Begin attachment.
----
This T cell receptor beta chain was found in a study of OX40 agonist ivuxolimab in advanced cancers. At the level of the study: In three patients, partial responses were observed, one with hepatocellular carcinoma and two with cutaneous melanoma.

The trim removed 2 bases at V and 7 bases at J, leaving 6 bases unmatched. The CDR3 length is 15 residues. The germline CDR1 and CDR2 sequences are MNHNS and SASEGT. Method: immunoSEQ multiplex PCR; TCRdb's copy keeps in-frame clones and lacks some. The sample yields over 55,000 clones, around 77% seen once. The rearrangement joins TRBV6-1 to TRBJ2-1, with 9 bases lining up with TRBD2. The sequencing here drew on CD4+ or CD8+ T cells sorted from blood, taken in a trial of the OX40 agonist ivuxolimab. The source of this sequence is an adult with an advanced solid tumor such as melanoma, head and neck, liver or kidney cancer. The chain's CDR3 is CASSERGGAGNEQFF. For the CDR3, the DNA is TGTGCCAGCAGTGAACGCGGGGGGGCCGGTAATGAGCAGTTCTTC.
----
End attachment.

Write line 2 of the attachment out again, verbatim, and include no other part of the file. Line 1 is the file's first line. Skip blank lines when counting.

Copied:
The trim removed 2 bases at V and 7 bases at J, leaving 6 bases unmatched. The CDR3 length is 15 residues. The germline CDR1 and CDR2 sequences are MNHNS and SASEGT. Method: immunoSEQ multiplex PCR; TCRdb's copy keeps in-frame clones and lacks some. The sample yields over 55,000 clones, around 77% seen once. The rearrangement joins TRBV6-1 to TRBJ2-1, with 9 bases lining up with TRBD2. The sequencing here drew on CD4+ or CD8+ T cells sorted from blood, taken in a trial of the OX40 agonist ivuxolimab. The source of this sequence is an adult with an advanced solid tumor such as melanoma, head and neck, liver or kidney cancer. The chain's CDR3 is CASSERGGAGNEQFF. For the CDR3, the DNA is TGTGCCAGCAGTGAACGCGGGGGGGCCGGTAATGAGCAGTTCTTC.